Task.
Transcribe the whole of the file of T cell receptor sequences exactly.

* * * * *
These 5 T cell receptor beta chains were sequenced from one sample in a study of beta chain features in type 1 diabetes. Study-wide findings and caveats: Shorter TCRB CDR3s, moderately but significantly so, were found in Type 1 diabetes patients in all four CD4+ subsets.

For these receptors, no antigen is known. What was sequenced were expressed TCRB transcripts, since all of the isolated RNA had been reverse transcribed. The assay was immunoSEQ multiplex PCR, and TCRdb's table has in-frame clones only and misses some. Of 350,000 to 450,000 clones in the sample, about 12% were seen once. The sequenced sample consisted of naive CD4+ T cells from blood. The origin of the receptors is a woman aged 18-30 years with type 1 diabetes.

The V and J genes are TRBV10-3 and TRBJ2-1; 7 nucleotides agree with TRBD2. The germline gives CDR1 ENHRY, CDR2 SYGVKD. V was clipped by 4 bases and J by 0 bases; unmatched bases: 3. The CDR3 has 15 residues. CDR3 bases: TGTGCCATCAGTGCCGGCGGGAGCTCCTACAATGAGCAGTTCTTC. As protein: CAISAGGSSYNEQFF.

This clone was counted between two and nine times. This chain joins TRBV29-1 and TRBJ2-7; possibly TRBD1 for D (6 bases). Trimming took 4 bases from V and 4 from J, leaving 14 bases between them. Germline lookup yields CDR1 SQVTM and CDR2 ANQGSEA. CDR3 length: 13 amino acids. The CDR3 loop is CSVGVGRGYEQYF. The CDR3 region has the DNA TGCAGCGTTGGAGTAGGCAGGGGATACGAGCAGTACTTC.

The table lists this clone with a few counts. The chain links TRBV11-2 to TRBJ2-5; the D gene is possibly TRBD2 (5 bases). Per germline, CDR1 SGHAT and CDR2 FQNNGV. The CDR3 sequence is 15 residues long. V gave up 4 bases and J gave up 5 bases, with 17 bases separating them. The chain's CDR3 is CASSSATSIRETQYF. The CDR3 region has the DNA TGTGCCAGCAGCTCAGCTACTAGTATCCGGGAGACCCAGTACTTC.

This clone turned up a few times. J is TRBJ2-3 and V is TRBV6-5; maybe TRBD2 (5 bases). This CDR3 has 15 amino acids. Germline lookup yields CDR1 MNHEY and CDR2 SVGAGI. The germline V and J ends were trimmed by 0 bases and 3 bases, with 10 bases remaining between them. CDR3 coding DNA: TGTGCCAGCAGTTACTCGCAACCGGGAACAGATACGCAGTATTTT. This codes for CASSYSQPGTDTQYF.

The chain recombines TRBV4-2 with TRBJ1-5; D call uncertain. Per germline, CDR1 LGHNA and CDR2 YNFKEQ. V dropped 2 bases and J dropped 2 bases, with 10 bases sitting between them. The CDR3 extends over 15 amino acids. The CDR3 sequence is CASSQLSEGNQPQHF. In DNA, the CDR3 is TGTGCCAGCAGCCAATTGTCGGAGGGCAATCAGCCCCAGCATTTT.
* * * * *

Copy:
These 5 T cell receptor beta chains were sequenced from one sample in a study of beta chain features in type 1 diabetes. Study-wide findings and caveats: Shorter TCRB CDR3s, moderately but significantly so, were found in Type 1 diabetes patients in all four CD4+ subsets.

For these receptors, no antigen is known. What was sequenced were expressed TCRB transcripts, since all of the isolated RNA had been reverse transcribed. The assay was immunoSEQ multiplex PCR, and TCRdb's table has in-frame clones only and misses some. Of 350,000 to 450,000 clones in the sample, about 12% were seen once. The sequenced sample consisted of naive CD4+ T cells from blood. The origin of the receptors is a woman aged 18-30 years with type 1 diabetes.

The V and J genes are TRBV10-3 and TRBJ2-1; 7 nucleotides agree with TRBD2. The germline gives CDR1 ENHRY, CDR2 SYGVKD. V was clipped by 4 bases and J by 0 bases; unmatched bases: 3. The CDR3 has 15 residues. CDR3 bases: TGTGCCATCAGTGCCGGCGGGAGCTCCTACAATGAGCAGTTCTTC. As protein: CAISAGGSSYNEQFF.

This clone was counted between two and nine times. This chain joins TRBV29-1 and TRBJ2-7; possibly TRBD1 for D (6 bases). Trimming took 4 bases from V and 4 from J, leaving 14 bases between them. Germline lookup yields CDR1 SQVTM and CDR2 ANQGSEA. CDR3 length: 13 amino acids. The CDR3 loop is CSVGVGRGYEQYF. The CDR3 region has the DNA TGCAGCGTTGGAGTAGGCAGGGGATACGAGCAGTACTTC.

The table lists this clone with a few counts. The chain links TRBV11-2 to TRBJ2-5; the D gene is possibly TRBD2 (5 bases). Per germline, CDR1 SGHAT and CDR2 FQNNGV. The CDR3 sequence is 15 residues long. V gave up 4 bases and J gave up 5 bases, with 17 bases separating them. The chain's CDR3 is CASSSATSIRETQYF. The CDR3 region has the DNA TGTGCCAGCAGCTCAGCTACTAGTATCCGGGAGACCCAGTACTTC.

This clone turned up a few times. J is TRBJ2-3 and V is TRBV6-5; maybe TRBD2 (5 bases). This CDR3 has 15 amino acids. Germline lookup yields CDR1 MNHEY and CDR2 SVGAGI. The germline V and J ends were trimmed by 0 bases and 3 bases, with 10 bases remaining between them. CDR3 coding DNA: TGTGCCAGCAGTTACTCGCAACCGGGAACAGATACGCAGTATTTT. This codes for CASSYSQPGTDTQYF.

The chain recombines TRBV4-2 with TRBJ1-5; D call uncertain. Per germline, CDR1 LGHNA and CDR2 YNFKEQ. V dropped 2 bases and J dropped 2 bases, with 10 bases sitting between them. The CDR3 extends over 15 amino acids. The CDR3 sequence is CASSQLSEGNQPQHF. In DNA, the CDR3 is TGTGCCAGCAGCCAATTGTCGGAGGGCAATCAGCCCCAGCATTTT.